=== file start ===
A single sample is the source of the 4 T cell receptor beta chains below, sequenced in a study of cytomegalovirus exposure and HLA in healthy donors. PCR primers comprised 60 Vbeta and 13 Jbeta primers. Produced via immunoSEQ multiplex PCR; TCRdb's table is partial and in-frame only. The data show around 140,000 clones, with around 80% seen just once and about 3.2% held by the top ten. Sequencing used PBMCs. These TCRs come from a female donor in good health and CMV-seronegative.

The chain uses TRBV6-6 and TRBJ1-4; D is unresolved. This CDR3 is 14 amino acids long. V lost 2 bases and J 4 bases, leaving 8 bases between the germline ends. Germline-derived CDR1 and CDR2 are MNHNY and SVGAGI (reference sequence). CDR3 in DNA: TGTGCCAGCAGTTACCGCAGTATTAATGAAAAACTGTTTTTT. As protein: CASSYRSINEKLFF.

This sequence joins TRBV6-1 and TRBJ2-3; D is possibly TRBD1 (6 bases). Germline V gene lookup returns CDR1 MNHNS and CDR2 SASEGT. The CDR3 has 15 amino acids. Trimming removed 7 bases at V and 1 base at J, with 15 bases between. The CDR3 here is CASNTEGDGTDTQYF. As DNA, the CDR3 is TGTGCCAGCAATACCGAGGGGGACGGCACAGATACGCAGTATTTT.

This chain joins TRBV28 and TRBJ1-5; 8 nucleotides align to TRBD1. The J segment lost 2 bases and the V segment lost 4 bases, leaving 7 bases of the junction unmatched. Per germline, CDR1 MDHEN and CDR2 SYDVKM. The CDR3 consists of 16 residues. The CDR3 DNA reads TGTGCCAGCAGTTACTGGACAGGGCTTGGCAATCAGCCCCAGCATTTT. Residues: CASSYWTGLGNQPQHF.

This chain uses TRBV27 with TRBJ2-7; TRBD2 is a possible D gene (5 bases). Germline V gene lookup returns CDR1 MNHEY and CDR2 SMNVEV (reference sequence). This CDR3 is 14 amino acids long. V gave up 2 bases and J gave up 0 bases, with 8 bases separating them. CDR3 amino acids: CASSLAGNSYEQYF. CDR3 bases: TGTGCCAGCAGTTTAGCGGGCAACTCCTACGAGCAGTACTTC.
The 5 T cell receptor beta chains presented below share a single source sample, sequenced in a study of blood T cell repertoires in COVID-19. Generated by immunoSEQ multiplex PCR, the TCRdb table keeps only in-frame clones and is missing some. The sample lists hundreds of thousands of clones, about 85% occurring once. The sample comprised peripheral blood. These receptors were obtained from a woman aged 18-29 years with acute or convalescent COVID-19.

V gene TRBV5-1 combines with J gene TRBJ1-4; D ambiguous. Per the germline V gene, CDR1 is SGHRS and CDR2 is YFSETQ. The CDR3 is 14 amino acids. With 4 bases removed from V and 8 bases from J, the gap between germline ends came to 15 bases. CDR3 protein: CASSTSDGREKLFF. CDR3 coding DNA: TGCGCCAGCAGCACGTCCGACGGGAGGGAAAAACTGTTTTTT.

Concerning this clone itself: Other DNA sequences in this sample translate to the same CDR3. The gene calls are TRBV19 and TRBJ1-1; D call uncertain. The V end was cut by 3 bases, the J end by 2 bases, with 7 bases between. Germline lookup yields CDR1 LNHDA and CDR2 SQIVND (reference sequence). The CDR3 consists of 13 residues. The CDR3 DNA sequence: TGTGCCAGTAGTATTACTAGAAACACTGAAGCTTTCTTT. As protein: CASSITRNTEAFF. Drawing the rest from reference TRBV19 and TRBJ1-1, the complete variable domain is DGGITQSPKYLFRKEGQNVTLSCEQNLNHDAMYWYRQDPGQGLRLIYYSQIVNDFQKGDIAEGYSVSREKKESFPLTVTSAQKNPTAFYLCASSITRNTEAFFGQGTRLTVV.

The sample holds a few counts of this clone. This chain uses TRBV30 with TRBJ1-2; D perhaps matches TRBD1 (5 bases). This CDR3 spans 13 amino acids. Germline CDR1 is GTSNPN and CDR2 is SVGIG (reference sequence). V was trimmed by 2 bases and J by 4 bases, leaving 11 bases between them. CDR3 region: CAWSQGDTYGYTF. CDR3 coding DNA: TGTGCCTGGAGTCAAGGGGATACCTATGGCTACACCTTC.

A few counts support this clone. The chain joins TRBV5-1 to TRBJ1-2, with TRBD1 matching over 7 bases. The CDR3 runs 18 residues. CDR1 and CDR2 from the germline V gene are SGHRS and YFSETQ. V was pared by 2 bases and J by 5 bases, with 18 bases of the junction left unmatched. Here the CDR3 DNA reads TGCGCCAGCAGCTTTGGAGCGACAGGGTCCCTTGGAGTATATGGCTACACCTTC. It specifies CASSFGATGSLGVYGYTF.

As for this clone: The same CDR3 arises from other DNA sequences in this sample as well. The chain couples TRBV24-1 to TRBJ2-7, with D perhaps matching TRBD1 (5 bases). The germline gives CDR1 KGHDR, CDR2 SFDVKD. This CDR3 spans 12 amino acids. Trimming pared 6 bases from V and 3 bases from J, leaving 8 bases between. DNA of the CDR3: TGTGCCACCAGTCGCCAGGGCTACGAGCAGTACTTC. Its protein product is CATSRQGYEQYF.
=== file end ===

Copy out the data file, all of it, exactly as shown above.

A single sample is the source of the 4 T cell receptor beta chains below, sequenced in a study of cytomegalovirus exposure and HLA in healthy donors. PCR primers comprised 60 Vbeta and 13 Jbeta primers. Produced via immunoSEQ multiplex PCR; TCRdb's table is partial and in-frame only. The data show around 140,000 clones, with around 80% seen just once and about 3.2% held by the top ten. Sequencing used PBMCs. These TCRs come from a female donor in good health and CMV-seronegative.

The chain uses TRBV6-6 and TRBJ1-4; D is unresolved. This CDR3 is 14 amino acids long. V lost 2 bases and J 4 bases, leaving 8 bases between the germline ends. Germline-derived CDR1 and CDR2 are MNHNY and SVGAGI (reference sequence). CDR3 in DNA: TGTGCCAGCAGTTACCGCAGTATTAATGAAAAACTGTTTTTT. As protein: CASSYRSINEKLFF.

This sequence joins TRBV6-1 and TRBJ2-3; D is possibly TRBD1 (6 bases). Germline V gene lookup returns CDR1 MNHNS and CDR2 SASEGT. The CDR3 has 15 amino acids. Trimming removed 7 bases at V and 1 base at J, with 15 bases between. The CDR3 here is CASNTEGDGTDTQYF. As DNA, the CDR3 is TGTGCCAGCAATACCGAGGGGGACGGCACAGATACGCAGTATTTT.

This chain joins TRBV28 and TRBJ1-5; 8 nucleotides align to TRBD1. The J segment lost 2 bases and the V segment lost 4 bases, leaving 7 bases of the junction unmatched. Per germline, CDR1 MDHEN and CDR2 SYDVKM. The CDR3 consists of 16 residues. The CDR3 DNA reads TGTGCCAGCAGTTACTGGACAGGGCTTGGCAATCAGCCCCAGCATTTT. Residues: CASSYWTGLGNQPQHF.

This chain uses TRBV27 with TRBJ2-7; TRBD2 is a possible D gene (5 bases). Germline V gene lookup returns CDR1 MNHEY and CDR2 SMNVEV (reference sequence). This CDR3 is 14 amino acids long. V gave up 2 bases and J gave up 0 bases, with 8 bases separating them. CDR3 amino acids: CASSLAGNSYEQYF. CDR3 bases: TGTGCCAGCAGTTTAGCGGGCAACTCCTACGAGCAGTACTTC.
The 5 T cell receptor beta chains presented below share a single source sample, sequenced in a study of blood T cell repertoires in COVID-19. Generated by immunoSEQ multiplex PCR, the TCRdb table keeps only in-frame clones and is missing some. The sample lists hundreds of thousands of clones, about 85% occurring once. The sample comprised peripheral blood. These receptors were obtained from a woman aged 18-29 years with acute or convalescent COVID-19.

V gene TRBV5-1 combines with J gene TRBJ1-4; D ambiguous. Per the germline V gene, CDR1 is SGHRS and CDR2 is YFSETQ. The CDR3 is 14 amino acids. With 4 bases removed from V and 8 bases from J, the gap between germline ends came to 15 bases. CDR3 protein: CASSTSDGREKLFF. CDR3 coding DNA: TGCGCCAGCAGCACGTCCGACGGGAGGGAAAAACTGTTTTTT.

Concerning this clone itself: Other DNA sequences in this sample translate to the same CDR3. The gene calls are TRBV19 and TRBJ1-1; D call uncertain. The V end was cut by 3 bases, the J end by 2 bases, with 7 bases between. Germline lookup yields CDR1 LNHDA and CDR2 SQIVND (reference sequence). The CDR3 consists of 13 residues. The CDR3 DNA sequence: TGTGCCAGTAGTATTACTAGAAACACTGAAGCTTTCTTT. As protein: CASSITRNTEAFF. Drawing the rest from reference TRBV19 and TRBJ1-1, the complete variable domain is DGGITQSPKYLFRKEGQNVTLSCEQNLNHDAMYWYRQDPGQGLRLIYYSQIVNDFQKGDIAEGYSVSREKKESFPLTVTSAQKNPTAFYLCASSITRNTEAFFGQGTRLTVV.

The sample holds a few counts of this clone. This chain uses TRBV30 with TRBJ1-2; D perhaps matches TRBD1 (5 bases). This CDR3 spans 13 amino acids. Germline CDR1 is GTSNPN and CDR2 is SVGIG (reference sequence). V was trimmed by 2 bases and J by 4 bases, leaving 11 bases between them. CDR3 region: CAWSQGDTYGYTF. CDR3 coding DNA: TGTGCCTGGAGTCAAGGGGATACCTATGGCTACACCTTC.

A few counts support this clone. The chain joins TRBV5-1 to TRBJ1-2, with TRBD1 matching over 7 bases. The CDR3 runs 18 residues. CDR1 and CDR2 from the germline V gene are SGHRS and YFSETQ. V was pared by 2 bases and J by 5 bases, with 18 bases of the junction left unmatched. Here the CDR3 DNA reads TGCGCCAGCAGCTTTGGAGCGACAGGGTCCCTTGGAGTATATGGCTACACCTTC. It specifies CASSFGATGSLGVYGYTF.

As for this clone: The same CDR3 arises from other DNA sequences in this sample as well. The chain couples TRBV24-1 to TRBJ2-7, with D perhaps matching TRBD1 (5 bases). The germline gives CDR1 KGHDR, CDR2 SFDVKD. This CDR3 spans 12 amino acids. Trimming pared 6 bases from V and 3 bases from J, leaving 8 bases between. DNA of the CDR3: TGTGCCACCAGTCGCCAGGGCTACGAGCAGTACTTC. Its protein product is CATSRQGYEQYF.